Navigating Michael J. Seidlinger’s The Strangest
by Michael J. Seidlinger
$17, 200 pp.
In premise, The Strangest is a contemporary adaptation of Albert Camus’s L’Étranger, originally published in 1942 in French. Camus’s work established his reputation as an absurdist and existentialist thinker. Seidlinger’s illuminating novel reconsiders the character of Meursault as Zachary Weinham.
Zachary is an upper middle class white man who might be diagnosed with social anxiety and obsessive-compulsive disorder. He works as a salesperson for a company that resembles The Sharper Image. He spends his time online—tethered to his cell phone or navel-gazing into his laptop, writing posts and commenting as “Meurks,” his online persona, an obvious allusion to Meursault. His involvement with technology is to the point that he eschews human interaction, as Seidlinger writes:
Charging phone is tantamount to forced socialization: Loathe it when it happens but can’t help but end up letting it happen.
Readers familiar with the general story arc by Camus won’t be lost reading Seidlinger’s version. We follow Zachary through his very detached, mundane experiences of day-to-day life. The novel starts off with Zachary’s oblivious experience at his friend’s funeral. We get the sense that he feels put-upon and awkward, delivering a terrible eulogy, which serves as evidence of how aloof he has become.
The story really picks up when Zachary meets a catalyst: Christopher Rios. Rios equates disruption for Zach. They meet at the Hard Times Café, and Rios entices Zach to become implicated in his strange criminal plot, discolored by sex and drink.
Zach’s own lack of perception (or lack of concern) leads him into a situation from which he can’t recover. He, like Meursault, crosses lines that can’t be uncrossed, leading to the consequences resulting in his imprisonment.
As an artifact of prose, this is not the easiest novel to digest. Seidlinger writes a rather unpalatable character, but in working with The Stranger as base material, that’s kind of the point. That said, plowing through some of the more obtuse sections of Zachary’s indulgent, detached musings about his online life give way toward the only redemption the character and the reader can hope for within the context of the narrative.
Not to forgo the issue of labeling, Seidlinger seems particularly interested in how labeling works as a social function–or as Kenneth Burke puts it, how people are “symbol-using animals,” which implies that the nature of reality relies on conceptualization in communication. If language is socially constructed to allow groups to make meaning within context, what happens to subjects outside these groups? Zachary is an example of how social meaning is deconstructed through the distancing mechanism built into technology. Consider social observations in which people are shown to act passively in the face of violence or abuse, continuing to participate as spectators rather than intervening on behalf of the victim. These notions drive home what is so absurd and alienating about our moment.
Meurks functions in a way to illustrate this dichotomy between temporal reality and Zachary’s online reality. Zachary’s identity becomes so co-identified with Meurks that there’s a reversal in his consciousness, where Meurks becomes the dominant persona. The digital world supersedes the physical, and his interpretive framework through which he relates to others creates a character so morbidly detached that meaning is lost.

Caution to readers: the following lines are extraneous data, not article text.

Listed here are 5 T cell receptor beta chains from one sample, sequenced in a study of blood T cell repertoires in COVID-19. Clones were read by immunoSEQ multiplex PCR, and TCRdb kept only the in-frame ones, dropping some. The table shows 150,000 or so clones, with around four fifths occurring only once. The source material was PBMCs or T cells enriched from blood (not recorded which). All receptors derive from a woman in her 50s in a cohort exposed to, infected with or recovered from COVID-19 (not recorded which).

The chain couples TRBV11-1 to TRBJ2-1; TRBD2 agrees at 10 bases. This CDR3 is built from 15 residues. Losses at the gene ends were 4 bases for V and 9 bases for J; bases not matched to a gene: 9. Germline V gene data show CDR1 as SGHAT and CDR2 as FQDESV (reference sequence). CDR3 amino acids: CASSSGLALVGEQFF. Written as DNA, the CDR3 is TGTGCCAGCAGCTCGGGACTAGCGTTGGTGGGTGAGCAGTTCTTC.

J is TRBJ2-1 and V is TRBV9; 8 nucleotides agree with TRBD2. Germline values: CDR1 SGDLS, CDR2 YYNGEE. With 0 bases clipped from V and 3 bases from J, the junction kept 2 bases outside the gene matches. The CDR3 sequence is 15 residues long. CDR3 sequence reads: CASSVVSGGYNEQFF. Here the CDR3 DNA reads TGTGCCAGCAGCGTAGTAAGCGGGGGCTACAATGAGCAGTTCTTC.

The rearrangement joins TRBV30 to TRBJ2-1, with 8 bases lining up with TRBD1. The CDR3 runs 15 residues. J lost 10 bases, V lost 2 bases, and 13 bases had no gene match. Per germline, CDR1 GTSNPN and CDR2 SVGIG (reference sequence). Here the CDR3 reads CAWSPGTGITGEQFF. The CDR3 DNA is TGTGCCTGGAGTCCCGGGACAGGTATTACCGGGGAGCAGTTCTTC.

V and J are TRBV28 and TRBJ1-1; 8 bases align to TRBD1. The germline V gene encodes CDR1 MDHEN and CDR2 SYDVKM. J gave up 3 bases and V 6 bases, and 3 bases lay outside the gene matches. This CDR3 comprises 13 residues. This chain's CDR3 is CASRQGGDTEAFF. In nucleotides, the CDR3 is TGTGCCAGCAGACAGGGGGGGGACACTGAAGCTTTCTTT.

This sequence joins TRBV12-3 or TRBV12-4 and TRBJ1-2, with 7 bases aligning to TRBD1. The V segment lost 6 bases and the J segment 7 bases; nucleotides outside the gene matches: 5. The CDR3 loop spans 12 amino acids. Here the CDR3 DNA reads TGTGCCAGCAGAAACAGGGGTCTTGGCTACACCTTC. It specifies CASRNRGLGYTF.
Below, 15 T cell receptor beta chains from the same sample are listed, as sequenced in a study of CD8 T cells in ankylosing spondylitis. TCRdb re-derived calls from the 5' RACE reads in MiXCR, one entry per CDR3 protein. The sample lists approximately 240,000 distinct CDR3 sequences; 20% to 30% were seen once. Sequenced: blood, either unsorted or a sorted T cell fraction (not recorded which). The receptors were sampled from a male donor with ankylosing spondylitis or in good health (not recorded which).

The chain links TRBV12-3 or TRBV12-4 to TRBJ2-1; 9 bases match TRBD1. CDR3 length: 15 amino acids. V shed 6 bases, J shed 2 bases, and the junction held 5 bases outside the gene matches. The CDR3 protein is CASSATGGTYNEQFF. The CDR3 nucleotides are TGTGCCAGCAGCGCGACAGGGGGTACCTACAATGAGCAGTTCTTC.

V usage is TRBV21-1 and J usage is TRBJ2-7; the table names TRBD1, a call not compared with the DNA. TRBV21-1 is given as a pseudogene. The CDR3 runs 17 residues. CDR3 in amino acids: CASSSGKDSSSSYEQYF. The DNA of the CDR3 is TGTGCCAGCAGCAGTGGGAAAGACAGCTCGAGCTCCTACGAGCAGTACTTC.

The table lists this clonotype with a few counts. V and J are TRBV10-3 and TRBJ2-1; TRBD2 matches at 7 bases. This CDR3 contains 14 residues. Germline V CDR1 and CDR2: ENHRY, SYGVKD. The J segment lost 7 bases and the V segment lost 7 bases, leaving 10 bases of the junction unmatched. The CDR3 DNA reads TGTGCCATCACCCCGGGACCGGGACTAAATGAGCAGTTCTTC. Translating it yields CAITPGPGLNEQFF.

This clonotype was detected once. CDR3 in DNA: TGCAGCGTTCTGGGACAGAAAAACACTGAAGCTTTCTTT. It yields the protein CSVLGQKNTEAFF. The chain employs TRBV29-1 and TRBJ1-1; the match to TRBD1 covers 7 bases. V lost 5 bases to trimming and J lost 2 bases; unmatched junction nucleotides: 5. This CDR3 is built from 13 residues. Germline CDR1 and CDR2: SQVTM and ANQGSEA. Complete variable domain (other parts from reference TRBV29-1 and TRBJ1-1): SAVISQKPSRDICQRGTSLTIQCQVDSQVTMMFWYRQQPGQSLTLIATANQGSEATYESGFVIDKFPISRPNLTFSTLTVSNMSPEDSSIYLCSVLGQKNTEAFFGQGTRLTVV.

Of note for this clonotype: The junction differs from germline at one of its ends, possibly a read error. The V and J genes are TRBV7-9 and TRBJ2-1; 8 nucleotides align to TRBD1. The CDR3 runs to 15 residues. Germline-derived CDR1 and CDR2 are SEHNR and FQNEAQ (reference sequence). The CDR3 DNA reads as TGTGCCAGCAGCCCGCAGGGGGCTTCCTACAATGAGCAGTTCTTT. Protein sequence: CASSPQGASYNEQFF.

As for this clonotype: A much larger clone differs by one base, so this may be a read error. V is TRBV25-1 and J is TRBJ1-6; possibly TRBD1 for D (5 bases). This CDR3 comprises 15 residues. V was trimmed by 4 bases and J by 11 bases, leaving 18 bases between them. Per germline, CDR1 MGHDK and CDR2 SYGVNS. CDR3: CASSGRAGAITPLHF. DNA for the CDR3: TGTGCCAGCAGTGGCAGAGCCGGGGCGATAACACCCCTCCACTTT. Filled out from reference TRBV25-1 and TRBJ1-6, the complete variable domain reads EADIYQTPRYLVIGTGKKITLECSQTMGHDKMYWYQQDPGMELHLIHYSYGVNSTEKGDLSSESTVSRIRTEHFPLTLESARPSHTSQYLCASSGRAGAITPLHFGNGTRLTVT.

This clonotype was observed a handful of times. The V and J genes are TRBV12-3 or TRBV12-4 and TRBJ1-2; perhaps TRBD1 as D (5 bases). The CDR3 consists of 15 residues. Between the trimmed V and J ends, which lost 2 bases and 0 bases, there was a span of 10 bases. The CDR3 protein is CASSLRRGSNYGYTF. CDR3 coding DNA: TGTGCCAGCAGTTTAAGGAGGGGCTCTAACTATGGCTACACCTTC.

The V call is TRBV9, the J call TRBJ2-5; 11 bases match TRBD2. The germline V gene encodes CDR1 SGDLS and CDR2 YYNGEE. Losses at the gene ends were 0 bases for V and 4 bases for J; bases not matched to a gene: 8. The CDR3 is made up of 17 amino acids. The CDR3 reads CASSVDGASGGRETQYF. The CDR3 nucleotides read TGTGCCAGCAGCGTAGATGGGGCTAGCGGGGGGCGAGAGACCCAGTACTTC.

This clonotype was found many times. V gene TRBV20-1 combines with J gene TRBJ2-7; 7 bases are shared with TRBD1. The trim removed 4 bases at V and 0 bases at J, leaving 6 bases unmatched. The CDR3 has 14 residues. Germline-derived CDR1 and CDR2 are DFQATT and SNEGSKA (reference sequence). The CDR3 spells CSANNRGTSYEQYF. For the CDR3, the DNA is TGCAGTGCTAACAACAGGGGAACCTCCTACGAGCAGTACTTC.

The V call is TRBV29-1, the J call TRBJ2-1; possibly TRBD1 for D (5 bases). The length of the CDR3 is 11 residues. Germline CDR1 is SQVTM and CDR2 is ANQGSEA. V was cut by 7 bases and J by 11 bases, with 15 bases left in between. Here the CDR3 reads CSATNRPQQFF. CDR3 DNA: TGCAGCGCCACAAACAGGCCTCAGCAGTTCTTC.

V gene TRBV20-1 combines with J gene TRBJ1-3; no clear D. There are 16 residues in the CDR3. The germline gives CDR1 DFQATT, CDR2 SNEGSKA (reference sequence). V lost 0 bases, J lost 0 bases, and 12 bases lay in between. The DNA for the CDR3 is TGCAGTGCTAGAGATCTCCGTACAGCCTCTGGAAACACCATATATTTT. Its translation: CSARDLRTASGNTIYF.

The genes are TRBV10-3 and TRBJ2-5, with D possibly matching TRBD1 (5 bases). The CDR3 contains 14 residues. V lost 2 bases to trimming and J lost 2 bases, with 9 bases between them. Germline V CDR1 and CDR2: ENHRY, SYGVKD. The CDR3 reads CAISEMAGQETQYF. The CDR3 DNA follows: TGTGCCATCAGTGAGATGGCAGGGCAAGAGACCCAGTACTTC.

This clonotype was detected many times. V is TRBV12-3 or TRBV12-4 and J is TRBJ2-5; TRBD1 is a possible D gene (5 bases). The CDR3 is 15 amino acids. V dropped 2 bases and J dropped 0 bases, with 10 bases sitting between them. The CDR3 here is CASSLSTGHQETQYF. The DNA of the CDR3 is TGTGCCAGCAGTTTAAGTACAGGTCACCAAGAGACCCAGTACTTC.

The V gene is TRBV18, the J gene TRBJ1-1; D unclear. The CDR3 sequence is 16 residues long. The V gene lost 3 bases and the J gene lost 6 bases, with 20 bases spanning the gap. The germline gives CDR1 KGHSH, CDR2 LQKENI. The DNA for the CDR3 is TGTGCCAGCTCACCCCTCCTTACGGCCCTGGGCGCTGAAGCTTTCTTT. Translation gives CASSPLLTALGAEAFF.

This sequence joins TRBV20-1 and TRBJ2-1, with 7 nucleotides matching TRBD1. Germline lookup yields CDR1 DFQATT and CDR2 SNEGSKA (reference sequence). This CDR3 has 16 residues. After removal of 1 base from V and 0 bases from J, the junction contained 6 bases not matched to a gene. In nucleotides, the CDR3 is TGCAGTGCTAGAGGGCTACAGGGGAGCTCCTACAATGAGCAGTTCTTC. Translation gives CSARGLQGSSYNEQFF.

This loss of meaning speaks to the ideological power of social media. Zachary is subject to this perversion of reality to the degree that he experiences total alienation—both from himself and from others. Meurks represents the loss of values that permits people to behave differently online than on the physical plane. Once the line is crossed and the value systems are thus inverted, Zachary acts like Meurks in the real world, which enables him to be devoid of consequences to the point that he commits murder.
Zachary comes to accept the futility of his own attempts to cope with reality as he contemplates how society has labeled him as unwanted. Returning to the issue of socially constructed meaning and identities, Seidlinger writes:
Society sees you not as the person you are but as the impression you’ve made. The straight line stitched across our foreheads are instantly seen and assumed; no chance to explain why that line might be here, or what sort of infliction might have occurred.
In Zachary’s talks with the Prisoner, the dialogue assumes the point of view of two philosophers conversing in ontological terms to construct a sense of meaning within the context of confinement—finding some value in their existential experience of life as it is.
The Strangest is a challenging narrative work that brings home and contextualizes this familiar story in a way that is so painfully relevant in our culture today, a culture so often desensitized and detached from “the real.” Seidlinger is clearly aware of the exigency for this kind of work. It’s a wakeup call dressed as fiction. The degree to which Meurks churns out line after cringe-worthy line of self-aggrandizing postulations should suggest we ask ourselves tough questions: why read a book with a story we already know? As much as Camus contributed to creating the absurdist critique of the 20th century, Seidlinger gives us an opportunity to take a deeper look into the absurdities of life. The Strangest asks us to put down the iPhone and have an actual conversation.